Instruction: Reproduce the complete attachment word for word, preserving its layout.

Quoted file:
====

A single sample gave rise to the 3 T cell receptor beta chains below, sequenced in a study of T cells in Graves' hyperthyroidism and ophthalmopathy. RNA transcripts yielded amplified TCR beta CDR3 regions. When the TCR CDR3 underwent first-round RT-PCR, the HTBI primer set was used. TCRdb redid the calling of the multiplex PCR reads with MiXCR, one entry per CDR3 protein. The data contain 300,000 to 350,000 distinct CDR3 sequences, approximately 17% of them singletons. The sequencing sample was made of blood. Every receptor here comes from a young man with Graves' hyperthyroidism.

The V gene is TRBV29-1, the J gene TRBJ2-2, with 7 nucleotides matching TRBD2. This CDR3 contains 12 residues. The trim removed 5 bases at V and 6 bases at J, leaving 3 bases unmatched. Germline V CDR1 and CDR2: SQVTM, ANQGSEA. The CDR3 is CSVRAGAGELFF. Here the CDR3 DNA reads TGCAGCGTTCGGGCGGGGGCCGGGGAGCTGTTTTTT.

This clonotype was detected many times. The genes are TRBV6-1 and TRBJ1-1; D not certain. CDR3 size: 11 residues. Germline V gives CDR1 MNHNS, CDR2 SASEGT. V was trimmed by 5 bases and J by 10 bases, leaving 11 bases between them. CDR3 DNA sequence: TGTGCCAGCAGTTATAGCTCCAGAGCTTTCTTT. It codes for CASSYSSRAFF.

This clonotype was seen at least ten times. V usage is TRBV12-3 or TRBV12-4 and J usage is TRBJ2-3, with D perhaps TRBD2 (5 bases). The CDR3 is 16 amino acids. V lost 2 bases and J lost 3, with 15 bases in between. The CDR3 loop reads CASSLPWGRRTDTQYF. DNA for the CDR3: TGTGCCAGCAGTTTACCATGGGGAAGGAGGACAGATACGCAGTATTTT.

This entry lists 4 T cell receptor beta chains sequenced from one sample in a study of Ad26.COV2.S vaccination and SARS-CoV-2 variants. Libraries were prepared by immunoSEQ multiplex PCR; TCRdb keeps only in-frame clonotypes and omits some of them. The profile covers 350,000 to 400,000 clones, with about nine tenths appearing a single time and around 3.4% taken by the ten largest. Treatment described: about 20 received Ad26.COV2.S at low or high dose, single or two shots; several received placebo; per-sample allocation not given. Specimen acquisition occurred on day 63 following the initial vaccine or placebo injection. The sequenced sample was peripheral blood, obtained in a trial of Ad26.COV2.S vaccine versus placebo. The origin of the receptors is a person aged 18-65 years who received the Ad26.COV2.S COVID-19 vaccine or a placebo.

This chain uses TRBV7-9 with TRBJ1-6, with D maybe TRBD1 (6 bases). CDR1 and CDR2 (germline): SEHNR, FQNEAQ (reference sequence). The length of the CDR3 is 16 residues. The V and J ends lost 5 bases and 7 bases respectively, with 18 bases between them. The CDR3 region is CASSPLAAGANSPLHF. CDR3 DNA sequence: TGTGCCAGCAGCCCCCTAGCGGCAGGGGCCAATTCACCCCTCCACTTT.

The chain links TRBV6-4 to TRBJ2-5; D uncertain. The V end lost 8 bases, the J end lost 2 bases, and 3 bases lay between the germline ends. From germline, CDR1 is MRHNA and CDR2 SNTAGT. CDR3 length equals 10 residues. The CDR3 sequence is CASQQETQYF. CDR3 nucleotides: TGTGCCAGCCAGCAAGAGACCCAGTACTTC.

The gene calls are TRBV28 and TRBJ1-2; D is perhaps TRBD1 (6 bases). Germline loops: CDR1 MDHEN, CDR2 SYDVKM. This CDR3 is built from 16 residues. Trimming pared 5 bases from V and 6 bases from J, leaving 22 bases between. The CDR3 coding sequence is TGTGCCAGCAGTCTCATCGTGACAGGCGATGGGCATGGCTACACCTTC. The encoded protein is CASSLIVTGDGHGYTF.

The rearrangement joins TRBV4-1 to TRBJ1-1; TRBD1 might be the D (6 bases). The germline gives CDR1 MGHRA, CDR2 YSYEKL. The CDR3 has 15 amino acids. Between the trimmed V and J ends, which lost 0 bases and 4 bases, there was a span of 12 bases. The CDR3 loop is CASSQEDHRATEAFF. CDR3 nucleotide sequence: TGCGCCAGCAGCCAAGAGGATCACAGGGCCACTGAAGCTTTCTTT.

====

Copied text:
A single sample gave rise to the 3 T cell receptor beta chains below, sequenced in a study of T cells in Graves' hyperthyroidism and ophthalmopathy. RNA transcripts yielded amplified TCR beta CDR3 regions. When the TCR CDR3 underwent first-round RT-PCR, the HTBI primer set was used. TCRdb redid the calling of the multiplex PCR reads with MiXCR, one entry per CDR3 protein. The data contain 300,000 to 350,000 distinct CDR3 sequences, approximately 17% of them singletons. The sequencing sample was made of blood. Every receptor here comes from a young man with Graves' hyperthyroidism.

The V gene is TRBV29-1, the J gene TRBJ2-2, with 7 nucleotides matching TRBD2. This CDR3 contains 12 residues. The trim removed 5 bases at V and 6 bases at J, leaving 3 bases unmatched. Germline V CDR1 and CDR2: SQVTM, ANQGSEA. The CDR3 is CSVRAGAGELFF. Here the CDR3 DNA reads TGCAGCGTTCGGGCGGGGGCCGGGGAGCTGTTTTTT.

This clonotype was detected many times. The genes are TRBV6-1 and TRBJ1-1; D not certain. CDR3 size: 11 residues. Germline V gives CDR1 MNHNS, CDR2 SASEGT. V was trimmed by 5 bases and J by 10 bases, leaving 11 bases between them. CDR3 DNA sequence: TGTGCCAGCAGTTATAGCTCCAGAGCTTTCTTT. It codes for CASSYSSRAFF.

This clonotype was seen at least ten times. V usage is TRBV12-3 or TRBV12-4 and J usage is TRBJ2-3, with D perhaps TRBD2 (5 bases). The CDR3 is 16 amino acids. V lost 2 bases and J lost 3, with 15 bases in between. The CDR3 loop reads CASSLPWGRRTDTQYF. DNA for the CDR3: TGTGCCAGCAGTTTACCATGGGGAAGGAGGACAGATACGCAGTATTTT.

This entry lists 4 T cell receptor beta chains sequenced from one sample in a study of Ad26.COV2.S vaccination and SARS-CoV-2 variants. Libraries were prepared by immunoSEQ multiplex PCR; TCRdb keeps only in-frame clonotypes and omits some of them. The profile covers 350,000 to 400,000 clones, with about nine tenths appearing a single time and around 3.4% taken by the ten largest. Treatment described: about 20 received Ad26.COV2.S at low or high dose, single or two shots; several received placebo; per-sample allocation not given. Specimen acquisition occurred on day 63 following the initial vaccine or placebo injection. The sequenced sample was peripheral blood, obtained in a trial of Ad26.COV2.S vaccine versus placebo. The origin of the receptors is a person aged 18-65 years who received the Ad26.COV2.S COVID-19 vaccine or a placebo.

This chain uses TRBV7-9 with TRBJ1-6, with D maybe TRBD1 (6 bases). CDR1 and CDR2 (germline): SEHNR, FQNEAQ (reference sequence). The length of the CDR3 is 16 residues. The V and J ends lost 5 bases and 7 bases respectively, with 18 bases between them. The CDR3 region is CASSPLAAGANSPLHF. CDR3 DNA sequence: TGTGCCAGCAGCCCCCTAGCGGCAGGGGCCAATTCACCCCTCCACTTT.

The chain links TRBV6-4 to TRBJ2-5; D uncertain. The V end lost 8 bases, the J end lost 2 bases, and 3 bases lay between the germline ends. From germline, CDR1 is MRHNA and CDR2 SNTAGT. CDR3 length equals 10 residues. The CDR3 sequence is CASQQETQYF. CDR3 nucleotides: TGTGCCAGCCAGCAAGAGACCCAGTACTTC.

The gene calls are TRBV28 and TRBJ1-2; D is perhaps TRBD1 (6 bases). Germline loops: CDR1 MDHEN, CDR2 SYDVKM. This CDR3 is built from 16 residues. Trimming pared 5 bases from V and 6 bases from J, leaving 22 bases between. The CDR3 coding sequence is TGTGCCAGCAGTCTCATCGTGACAGGCGATGGGCATGGCTACACCTTC. The encoded protein is CASSLIVTGDGHGYTF.

The rearrangement joins TRBV4-1 to TRBJ1-1; TRBD1 might be the D (6 bases). The germline gives CDR1 MGHRA, CDR2 YSYEKL. The CDR3 has 15 amino acids. Between the trimmed V and J ends, which lost 0 bases and 4 bases, there was a span of 12 bases. The CDR3 loop is CASSQEDHRATEAFF. CDR3 nucleotide sequence: TGCGCCAGCAGCCAAGAGGATCACAGGGCCACTGAAGCTTTCTTT.